NEWTOWN -- A New Haven attorney is seeking permission from the state to sue on behalf of a 6-year-old girl who he said was traumatized by what she heard over the loudspeakers at Sandy Hook Elementary School the morning of the mass shootings.
The request, the first apparent litigation effort filed in the shootings, comes just two weeks after the death of 20 children and six educators.
Attorney Irving Pinsky sent a notice of claim and request for permission to sue the state to Claims Commissioner J. Paul Vance Jr. on Thursday on behalf of "Jill Doe, a minor child of six years of age and resident of Newtown, Connecticut."
He is asking for $100 million on the child's behalf and brings the claim through the child's parents, cited as "John and Jane Doe."
"I'm not releasing her name or her parents' names," Pinsky said Friday. "She's a little girl and she's suffered enough."
Pinsky said he was contacted by the girl's parents within days of the shootings and agreed to take the case because "we must stand together to protect our children. If we don't, nothing will change."
He hopes suits such as this would bring legislators to act to change gun control laws.
Pinsky cites in the claim that the child "was a student on the premises" of Sandy Hook Elementary School and heard "conversations, gunfire, and screaming" transmitted through the school's intercom system on the day Adam Lanza attacked.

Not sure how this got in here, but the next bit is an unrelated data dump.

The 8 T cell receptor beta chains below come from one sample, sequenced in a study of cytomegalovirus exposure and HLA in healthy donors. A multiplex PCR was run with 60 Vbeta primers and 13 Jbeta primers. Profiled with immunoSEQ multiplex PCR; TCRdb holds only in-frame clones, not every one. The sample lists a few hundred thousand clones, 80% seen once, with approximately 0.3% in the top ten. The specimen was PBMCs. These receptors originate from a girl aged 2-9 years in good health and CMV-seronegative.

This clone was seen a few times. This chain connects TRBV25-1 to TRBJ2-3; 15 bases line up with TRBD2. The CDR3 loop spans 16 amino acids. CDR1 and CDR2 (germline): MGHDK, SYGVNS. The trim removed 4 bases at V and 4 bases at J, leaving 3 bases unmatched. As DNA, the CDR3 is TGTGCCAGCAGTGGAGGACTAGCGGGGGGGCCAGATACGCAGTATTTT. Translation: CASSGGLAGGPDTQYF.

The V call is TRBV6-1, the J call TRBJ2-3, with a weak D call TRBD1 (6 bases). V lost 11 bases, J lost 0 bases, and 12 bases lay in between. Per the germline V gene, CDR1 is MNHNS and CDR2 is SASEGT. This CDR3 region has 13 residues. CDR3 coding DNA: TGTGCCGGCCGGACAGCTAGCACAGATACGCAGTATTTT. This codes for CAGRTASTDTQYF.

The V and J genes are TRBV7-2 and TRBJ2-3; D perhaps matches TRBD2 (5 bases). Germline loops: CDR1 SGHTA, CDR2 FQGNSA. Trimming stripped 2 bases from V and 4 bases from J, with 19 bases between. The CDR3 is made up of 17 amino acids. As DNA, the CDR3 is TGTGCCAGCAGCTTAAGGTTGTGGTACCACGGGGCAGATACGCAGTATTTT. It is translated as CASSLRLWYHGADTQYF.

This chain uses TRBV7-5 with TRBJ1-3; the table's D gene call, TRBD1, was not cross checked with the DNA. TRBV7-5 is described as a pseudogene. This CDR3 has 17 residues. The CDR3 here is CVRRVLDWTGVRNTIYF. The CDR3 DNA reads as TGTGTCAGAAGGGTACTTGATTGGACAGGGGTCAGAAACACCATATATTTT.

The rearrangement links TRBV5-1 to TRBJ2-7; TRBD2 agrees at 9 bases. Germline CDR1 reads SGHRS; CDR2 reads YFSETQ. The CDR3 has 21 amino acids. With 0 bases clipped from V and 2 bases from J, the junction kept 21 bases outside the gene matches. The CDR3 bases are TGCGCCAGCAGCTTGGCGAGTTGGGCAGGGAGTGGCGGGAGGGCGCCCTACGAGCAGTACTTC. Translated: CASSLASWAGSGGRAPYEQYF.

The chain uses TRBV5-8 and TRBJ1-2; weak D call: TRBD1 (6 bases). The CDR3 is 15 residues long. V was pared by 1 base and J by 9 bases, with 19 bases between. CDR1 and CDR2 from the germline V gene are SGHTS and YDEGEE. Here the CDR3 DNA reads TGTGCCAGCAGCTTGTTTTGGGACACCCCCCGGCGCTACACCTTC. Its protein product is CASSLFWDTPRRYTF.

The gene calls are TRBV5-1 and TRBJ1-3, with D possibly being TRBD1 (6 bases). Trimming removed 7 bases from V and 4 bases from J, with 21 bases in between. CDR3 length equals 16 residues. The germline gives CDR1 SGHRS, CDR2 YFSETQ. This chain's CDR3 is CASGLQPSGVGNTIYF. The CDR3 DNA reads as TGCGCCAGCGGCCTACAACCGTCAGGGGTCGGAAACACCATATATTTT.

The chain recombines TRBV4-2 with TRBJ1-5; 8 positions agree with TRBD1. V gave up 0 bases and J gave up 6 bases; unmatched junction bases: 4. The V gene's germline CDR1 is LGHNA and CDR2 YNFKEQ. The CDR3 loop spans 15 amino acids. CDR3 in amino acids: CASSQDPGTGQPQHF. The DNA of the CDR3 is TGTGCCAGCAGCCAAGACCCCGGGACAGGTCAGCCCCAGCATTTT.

As a result, the child has "sustained emotional and psychological trauma and injury, the nature of the extent has yet to be determined," the basis of claim reads.
Also the state "failed to determine whether the Newtown Board of Education had in fact provided a safe school setting," the intent claims.
The state's claims commissioner has the power to determine whether many types of claims of damages or injuries lodged against the state government are just.
The commissioner, after reviewing evidence, and if necessary, scheduling hearings, can approve immediate payment of claims worth $7,500 and under; recommend the General Assembly pay or reject claims over $7,500; and allow lawsuits against Connecticut to proceed.
His decision can be appealed by only the Legislature.
Earlier this year, he rejected Charla Nash's request to sue the state for damages related to her severe mauling by a chimpanzee in 2009.